The Hertford & Welwyn Junction Railway was one of Hertfordshire’s earliest, intended to join the Welwyn-Luton-Dunstable route and form a cross-county link. But the Great Northern mainline railway would not allow branch lines to cross its tracks at Hatfield or Welwyn, and so the Hertford & Welwyn remained an isolated ten mile track with no passenger ‘through’ trains.
The line was intended to benefit Hertford, but passenger demand was weak since it was still quicker to London on the Great Eastern from Hertford East to Liverpool Street. When the Great Northern’s Hertford Loop was built in the 1920s it cut off the eastern end of the branch line, and sealed its fate by opening a new mainline station at Hertford North. Although passenger traffic carried on until 1951, the line was a backwater, and stations like Hertingfordbury used oil lamps right till the end.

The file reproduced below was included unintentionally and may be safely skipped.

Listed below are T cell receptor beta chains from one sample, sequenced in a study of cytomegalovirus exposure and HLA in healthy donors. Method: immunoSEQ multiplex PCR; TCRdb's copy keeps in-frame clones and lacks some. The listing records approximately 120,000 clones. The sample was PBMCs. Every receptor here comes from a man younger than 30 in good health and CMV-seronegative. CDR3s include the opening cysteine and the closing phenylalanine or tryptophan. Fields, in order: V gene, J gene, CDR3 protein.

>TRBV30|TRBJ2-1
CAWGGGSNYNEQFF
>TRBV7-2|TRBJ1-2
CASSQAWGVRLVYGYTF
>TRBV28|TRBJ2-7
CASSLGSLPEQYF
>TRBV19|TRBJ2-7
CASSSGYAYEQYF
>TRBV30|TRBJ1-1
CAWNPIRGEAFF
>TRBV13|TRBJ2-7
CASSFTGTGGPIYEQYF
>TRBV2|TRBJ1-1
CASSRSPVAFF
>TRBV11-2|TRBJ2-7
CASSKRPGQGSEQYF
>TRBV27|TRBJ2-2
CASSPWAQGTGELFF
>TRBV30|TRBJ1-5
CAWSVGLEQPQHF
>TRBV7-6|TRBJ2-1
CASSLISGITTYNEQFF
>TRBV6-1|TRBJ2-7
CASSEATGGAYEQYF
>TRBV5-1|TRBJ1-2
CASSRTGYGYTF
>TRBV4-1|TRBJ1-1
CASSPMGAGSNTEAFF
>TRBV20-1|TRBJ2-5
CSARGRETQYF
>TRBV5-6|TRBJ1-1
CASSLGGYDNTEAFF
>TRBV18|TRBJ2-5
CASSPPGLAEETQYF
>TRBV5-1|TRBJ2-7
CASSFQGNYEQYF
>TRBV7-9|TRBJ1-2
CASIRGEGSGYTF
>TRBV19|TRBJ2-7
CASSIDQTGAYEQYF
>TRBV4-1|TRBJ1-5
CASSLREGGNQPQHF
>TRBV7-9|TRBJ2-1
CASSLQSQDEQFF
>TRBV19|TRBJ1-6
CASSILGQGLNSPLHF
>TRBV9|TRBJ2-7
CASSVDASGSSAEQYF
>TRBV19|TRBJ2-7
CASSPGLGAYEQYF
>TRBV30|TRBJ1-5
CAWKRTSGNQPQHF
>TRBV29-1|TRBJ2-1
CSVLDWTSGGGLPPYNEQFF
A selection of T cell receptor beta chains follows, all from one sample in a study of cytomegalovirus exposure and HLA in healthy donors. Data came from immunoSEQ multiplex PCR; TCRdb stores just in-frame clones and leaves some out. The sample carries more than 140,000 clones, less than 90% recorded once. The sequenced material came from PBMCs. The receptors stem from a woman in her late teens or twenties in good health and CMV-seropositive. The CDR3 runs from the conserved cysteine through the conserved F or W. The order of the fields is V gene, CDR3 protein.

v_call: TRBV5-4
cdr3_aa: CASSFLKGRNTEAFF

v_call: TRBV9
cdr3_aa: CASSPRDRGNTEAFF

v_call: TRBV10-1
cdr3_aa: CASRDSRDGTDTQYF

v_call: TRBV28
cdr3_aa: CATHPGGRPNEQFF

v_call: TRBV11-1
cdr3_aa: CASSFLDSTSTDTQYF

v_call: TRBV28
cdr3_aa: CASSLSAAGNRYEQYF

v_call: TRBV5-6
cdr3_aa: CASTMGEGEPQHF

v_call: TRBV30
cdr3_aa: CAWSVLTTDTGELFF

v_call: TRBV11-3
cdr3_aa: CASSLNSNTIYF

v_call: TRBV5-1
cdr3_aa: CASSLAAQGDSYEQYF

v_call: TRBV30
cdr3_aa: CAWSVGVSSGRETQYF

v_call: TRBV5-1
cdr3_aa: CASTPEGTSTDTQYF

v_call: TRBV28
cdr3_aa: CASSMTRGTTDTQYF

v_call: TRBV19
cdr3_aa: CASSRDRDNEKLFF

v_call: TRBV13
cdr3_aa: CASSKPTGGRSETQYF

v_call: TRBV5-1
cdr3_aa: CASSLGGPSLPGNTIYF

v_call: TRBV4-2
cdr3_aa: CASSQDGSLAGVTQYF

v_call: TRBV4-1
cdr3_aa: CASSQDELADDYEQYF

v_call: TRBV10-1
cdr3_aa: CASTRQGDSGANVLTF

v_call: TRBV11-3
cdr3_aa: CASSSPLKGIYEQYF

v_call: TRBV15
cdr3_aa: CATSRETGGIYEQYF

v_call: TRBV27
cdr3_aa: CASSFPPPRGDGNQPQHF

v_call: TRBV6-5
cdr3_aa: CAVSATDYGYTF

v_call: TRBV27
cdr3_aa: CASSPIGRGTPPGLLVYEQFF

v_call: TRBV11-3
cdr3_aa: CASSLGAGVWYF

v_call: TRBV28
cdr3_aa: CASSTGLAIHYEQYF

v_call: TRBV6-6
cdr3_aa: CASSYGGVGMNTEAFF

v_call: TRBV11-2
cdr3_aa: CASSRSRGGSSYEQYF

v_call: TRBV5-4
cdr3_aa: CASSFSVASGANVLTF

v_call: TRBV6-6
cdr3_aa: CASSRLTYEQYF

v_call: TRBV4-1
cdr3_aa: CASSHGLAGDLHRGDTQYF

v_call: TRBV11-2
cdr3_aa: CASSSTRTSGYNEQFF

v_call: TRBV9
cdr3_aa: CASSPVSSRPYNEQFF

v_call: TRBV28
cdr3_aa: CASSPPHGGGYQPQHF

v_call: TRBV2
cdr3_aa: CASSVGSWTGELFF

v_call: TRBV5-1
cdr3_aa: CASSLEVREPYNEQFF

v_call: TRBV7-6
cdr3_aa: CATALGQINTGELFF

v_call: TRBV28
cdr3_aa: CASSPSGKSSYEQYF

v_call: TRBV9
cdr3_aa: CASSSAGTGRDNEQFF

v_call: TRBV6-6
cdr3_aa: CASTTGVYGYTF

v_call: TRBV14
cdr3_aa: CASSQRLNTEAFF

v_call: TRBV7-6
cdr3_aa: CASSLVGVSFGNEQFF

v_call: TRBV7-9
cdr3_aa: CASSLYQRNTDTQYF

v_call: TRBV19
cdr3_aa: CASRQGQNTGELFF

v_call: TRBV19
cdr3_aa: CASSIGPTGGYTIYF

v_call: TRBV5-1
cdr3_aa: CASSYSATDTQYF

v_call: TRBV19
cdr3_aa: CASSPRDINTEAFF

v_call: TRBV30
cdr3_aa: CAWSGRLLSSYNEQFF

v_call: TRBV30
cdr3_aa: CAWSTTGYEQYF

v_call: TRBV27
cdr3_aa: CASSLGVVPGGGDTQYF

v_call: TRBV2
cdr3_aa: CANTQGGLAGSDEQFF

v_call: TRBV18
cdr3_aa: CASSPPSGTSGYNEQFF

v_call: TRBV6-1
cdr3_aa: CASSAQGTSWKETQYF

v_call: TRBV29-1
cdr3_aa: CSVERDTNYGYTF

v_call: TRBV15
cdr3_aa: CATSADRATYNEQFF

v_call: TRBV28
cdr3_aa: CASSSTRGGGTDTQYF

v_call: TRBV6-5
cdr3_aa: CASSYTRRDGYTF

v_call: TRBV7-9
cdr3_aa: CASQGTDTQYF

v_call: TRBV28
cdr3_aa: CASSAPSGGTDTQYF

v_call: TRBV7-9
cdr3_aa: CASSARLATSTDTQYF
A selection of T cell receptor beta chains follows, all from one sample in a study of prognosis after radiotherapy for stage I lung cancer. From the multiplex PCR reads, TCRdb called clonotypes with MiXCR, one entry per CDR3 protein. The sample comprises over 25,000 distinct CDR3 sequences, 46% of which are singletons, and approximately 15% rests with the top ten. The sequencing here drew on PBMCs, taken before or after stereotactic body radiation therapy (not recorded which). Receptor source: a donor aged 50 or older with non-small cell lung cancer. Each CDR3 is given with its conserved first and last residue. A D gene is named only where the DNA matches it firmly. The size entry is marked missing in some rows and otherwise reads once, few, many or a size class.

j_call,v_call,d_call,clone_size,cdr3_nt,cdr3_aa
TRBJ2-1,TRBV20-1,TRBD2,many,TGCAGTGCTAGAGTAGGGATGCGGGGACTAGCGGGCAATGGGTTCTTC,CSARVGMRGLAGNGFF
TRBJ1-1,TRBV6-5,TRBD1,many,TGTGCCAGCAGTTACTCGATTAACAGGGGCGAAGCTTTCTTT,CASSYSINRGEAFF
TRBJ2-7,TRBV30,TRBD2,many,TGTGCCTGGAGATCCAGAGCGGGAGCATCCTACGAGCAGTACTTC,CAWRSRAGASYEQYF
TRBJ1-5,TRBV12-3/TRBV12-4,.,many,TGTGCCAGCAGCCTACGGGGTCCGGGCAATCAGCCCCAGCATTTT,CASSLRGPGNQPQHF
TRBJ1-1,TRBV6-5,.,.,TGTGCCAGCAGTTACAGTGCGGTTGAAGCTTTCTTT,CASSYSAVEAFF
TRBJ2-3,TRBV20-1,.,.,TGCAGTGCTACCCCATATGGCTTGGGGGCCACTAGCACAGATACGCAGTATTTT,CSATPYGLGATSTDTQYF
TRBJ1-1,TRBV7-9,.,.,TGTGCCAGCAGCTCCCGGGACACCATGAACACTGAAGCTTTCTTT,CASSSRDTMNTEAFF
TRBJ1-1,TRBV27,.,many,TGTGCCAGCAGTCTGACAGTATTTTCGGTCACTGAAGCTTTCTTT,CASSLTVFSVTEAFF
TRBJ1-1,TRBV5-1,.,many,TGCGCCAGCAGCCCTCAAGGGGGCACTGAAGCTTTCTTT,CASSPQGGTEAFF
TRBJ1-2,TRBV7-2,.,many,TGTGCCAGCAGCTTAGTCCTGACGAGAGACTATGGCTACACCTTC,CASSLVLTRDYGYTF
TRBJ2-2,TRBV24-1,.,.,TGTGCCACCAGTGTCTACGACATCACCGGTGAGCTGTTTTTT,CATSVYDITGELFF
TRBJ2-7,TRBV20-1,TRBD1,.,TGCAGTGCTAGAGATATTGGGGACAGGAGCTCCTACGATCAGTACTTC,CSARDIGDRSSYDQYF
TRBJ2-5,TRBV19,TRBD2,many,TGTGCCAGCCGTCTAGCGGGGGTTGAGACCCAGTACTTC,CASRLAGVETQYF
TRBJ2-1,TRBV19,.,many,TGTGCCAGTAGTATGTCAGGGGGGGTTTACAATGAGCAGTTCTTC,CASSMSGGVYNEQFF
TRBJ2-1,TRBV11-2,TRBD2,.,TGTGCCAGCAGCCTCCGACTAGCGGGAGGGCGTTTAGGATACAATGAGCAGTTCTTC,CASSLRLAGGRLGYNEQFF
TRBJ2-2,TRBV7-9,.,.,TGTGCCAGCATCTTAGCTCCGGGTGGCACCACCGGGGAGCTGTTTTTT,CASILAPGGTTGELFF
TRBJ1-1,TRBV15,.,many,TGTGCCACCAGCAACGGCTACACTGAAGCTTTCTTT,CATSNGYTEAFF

At first goods traffic consisted mainly of coal for households and small businesses, but from about 1935 to 1966 London refuse trains made regular runs to the Holwell Hyde sandpits near Cole Green.
The track was bought by the County Council in 1972 and there is an attractive bridleway, footpath and cycle route through farmland between the River Lea outside Hertford (where the bridge has been dismantled) to the A414. Between the A414 and Welwyn the trackbed has mainly been swallowed by gravel pits, and is no longer recognisable as a railway.
Below you can listen to a selection of clips taken from interviews with people who worked on or lived near the line.